|Publication number||US6148285 A|
|Application number||US 09/183,002|
|Publication date||Nov 14, 2000|
|Filing date||Oct 30, 1998|
|Priority date||Oct 30, 1998|
|Publication number||09183002, 183002, US 6148285 A, US 6148285A, US-A-6148285, US6148285 A, US6148285A|
|Inventors||Philip John Busardo|
|Original Assignee||Nortel Networks Corporation|
|Export Citation||BiBTeX, EndNote, RefMan|
|Patent Citations (16), Referenced by (33), Classifications (8), Legal Events (11)|
|External Links: USPTO, USPTO Assignment, Espacenet|
This invention relates in general to text-to-speech generators and, in particular, to an allophonic text-to-speech generator.
Many telephone assistance systems use pre-recorded words and announcements to assist callers. For example, a voice mail box may include a pre-recorded greeting with a space in the greeting for inserting the name of the mail box owner. Some systems are sophisticated enough to have a library of names that can be concatenated together from prerecorded voice files so that the same voice continuously speaks the announcement as well as the name of the called party.
Directory assistance systems are significantly more complex than voice mail systems. Directory assistance systems often require numerous individual announcements as well as a number of individual names, words, and phrases. These announcements, names, words and phrases must be recorded in advance. All recordings are made by one person so that the caller hears one voice.
It is time-consuming to create or modify existing announcement systems. In order to change any of the announcements or individual words, the audio file must be re-recorded. That may be impossible if the original voice talent who recorded the announcement is no longer available to make future recordings. Even if the voice talent is available, modifications are still labor-intensive. They require sessions for recording, editing and concatenating the talent's voice in order to generate the desired announcements and words.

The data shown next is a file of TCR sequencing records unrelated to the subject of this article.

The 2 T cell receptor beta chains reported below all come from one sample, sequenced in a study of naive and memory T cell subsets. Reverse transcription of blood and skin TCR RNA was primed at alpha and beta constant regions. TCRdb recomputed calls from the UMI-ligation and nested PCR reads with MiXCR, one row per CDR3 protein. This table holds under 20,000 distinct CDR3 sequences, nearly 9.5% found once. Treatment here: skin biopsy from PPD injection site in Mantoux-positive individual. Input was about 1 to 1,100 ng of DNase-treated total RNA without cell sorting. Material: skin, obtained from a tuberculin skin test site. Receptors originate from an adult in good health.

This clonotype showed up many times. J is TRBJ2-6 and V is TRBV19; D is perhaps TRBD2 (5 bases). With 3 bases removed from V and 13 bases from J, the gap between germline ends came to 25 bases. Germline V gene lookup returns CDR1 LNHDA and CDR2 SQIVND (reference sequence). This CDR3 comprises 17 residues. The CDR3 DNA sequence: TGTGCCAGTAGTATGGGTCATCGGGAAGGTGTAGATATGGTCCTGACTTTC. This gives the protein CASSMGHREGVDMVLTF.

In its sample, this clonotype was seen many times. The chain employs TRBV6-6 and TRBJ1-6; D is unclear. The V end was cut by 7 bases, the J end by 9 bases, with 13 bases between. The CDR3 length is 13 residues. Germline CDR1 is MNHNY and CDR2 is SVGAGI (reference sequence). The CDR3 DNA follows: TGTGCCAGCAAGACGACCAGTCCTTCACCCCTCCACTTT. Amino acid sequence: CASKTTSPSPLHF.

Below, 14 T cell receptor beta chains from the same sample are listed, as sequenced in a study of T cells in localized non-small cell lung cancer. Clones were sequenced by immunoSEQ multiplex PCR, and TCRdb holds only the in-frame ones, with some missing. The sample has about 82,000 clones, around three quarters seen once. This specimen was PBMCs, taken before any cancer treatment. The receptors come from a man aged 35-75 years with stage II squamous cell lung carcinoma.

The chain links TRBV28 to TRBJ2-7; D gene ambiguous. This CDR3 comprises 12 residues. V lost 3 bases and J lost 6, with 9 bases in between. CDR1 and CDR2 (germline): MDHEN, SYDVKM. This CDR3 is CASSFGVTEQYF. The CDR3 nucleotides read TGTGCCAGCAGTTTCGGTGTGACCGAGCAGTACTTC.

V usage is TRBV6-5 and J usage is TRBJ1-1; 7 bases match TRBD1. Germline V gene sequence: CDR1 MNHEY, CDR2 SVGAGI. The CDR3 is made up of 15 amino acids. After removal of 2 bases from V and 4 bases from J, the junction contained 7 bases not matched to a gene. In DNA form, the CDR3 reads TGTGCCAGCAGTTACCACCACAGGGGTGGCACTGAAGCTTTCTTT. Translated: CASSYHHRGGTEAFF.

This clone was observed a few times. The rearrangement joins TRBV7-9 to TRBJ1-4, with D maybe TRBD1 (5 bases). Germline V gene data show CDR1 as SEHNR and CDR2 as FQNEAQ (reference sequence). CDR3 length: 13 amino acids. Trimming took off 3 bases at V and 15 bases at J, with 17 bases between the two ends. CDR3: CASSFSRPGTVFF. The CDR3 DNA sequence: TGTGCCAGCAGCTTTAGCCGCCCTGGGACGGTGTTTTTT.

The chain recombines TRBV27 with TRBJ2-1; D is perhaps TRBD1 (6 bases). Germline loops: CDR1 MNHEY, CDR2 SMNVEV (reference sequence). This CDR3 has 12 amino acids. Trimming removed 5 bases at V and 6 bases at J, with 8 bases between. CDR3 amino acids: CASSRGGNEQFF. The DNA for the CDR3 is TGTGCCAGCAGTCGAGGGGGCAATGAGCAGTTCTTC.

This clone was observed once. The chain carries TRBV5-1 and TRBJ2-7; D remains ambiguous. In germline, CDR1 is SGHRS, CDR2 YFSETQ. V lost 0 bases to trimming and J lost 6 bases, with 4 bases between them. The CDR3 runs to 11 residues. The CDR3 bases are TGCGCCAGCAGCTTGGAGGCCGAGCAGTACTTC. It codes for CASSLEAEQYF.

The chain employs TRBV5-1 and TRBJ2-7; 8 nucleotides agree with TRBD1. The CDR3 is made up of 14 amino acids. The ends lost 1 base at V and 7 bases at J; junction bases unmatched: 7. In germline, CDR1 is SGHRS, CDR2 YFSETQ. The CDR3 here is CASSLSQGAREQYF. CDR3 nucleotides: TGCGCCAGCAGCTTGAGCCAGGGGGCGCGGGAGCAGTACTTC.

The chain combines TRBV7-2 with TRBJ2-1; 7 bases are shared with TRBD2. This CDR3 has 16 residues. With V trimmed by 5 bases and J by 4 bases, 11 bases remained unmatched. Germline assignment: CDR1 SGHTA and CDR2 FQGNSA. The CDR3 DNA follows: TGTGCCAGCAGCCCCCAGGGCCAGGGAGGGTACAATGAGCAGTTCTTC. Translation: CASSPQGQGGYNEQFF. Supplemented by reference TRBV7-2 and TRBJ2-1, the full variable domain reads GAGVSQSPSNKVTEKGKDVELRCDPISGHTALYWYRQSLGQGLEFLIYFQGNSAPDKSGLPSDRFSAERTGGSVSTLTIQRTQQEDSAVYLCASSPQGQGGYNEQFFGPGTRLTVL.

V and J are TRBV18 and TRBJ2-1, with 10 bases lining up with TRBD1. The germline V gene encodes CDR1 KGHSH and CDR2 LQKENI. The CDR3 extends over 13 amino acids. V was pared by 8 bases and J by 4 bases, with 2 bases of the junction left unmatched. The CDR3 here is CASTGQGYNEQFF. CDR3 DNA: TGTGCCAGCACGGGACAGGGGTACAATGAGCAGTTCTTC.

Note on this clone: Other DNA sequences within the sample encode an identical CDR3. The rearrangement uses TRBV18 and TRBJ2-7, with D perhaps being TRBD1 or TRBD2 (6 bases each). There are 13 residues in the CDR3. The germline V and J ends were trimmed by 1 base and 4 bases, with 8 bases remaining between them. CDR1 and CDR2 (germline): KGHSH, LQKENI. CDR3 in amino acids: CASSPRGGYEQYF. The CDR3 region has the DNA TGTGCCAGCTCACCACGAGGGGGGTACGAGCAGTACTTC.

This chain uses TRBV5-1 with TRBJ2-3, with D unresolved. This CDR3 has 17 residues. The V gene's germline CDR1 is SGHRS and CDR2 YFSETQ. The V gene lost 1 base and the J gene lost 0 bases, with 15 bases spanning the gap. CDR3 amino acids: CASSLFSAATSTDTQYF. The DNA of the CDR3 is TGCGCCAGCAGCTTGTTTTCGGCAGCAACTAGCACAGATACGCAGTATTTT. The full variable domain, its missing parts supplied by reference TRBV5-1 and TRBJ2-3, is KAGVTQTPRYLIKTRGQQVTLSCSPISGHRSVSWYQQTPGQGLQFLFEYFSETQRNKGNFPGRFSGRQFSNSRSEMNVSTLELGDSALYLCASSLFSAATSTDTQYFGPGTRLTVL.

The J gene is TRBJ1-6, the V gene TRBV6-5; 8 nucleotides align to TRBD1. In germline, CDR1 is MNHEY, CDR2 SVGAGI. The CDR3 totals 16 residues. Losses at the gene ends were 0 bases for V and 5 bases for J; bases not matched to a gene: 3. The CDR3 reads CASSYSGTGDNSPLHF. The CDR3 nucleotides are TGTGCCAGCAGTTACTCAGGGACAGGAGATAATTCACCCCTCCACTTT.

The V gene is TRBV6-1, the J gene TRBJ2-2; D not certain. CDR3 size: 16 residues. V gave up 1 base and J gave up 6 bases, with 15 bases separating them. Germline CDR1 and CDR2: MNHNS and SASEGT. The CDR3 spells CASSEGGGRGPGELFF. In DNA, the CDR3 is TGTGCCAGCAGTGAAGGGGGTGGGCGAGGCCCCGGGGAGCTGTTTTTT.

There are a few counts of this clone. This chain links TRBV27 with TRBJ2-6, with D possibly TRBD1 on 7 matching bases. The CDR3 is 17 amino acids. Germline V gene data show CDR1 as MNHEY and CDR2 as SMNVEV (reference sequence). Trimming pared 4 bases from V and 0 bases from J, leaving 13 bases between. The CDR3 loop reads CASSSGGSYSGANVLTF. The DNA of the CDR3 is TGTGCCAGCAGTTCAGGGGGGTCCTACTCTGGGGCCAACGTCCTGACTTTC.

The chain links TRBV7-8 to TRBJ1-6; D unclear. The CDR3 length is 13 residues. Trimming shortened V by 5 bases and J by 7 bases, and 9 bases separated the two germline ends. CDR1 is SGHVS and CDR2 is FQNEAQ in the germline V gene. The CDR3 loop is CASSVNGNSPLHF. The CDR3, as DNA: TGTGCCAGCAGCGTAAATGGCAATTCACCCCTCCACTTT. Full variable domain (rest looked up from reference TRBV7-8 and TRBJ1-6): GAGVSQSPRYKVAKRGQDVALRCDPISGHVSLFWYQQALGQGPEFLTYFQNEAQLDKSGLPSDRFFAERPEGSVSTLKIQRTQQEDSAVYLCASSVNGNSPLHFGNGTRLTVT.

Others have proposed text-to-speech generators (U.S. Pat. Nos. 4,872,202, 5,384,893, and 5,463,715) and systems that synthesize human voice from computer files (see, U.S. Pat. No. 4,602,152). The foregoing references show that it is possible to convert orthographic text into phonetic text and into speech, nevertheless, the voice quality of such systems is unacceptable.
Orthographic text is the spelling of a spoken word. Phonetic text includes approximately 40 phonemes for translating orthographic English to phonetic English. A phoneme is an abstract unit that forms a basis for writing down a language systematically and unambiguously. Phonemes of a language are the minimal set of units that describe all and only the variations between sounds that cause a difference in meaning between the words of a language. For example, the /p/ and /t/ phonemes in the words "pin" and "tin" are distinctively different phonemes. However, audible speech includes numerous minor but significant and detectable differences between phonemes. Allophones are a subset of phonemes that include subtle but distinct differences between allophones of the same phoneme. That difference refers to the variant forms of the phoneme. For example, the aspirated /p/ of the word "pit" and the inspirited /p/ of the word "spit" are allophones of the phoneme /p/.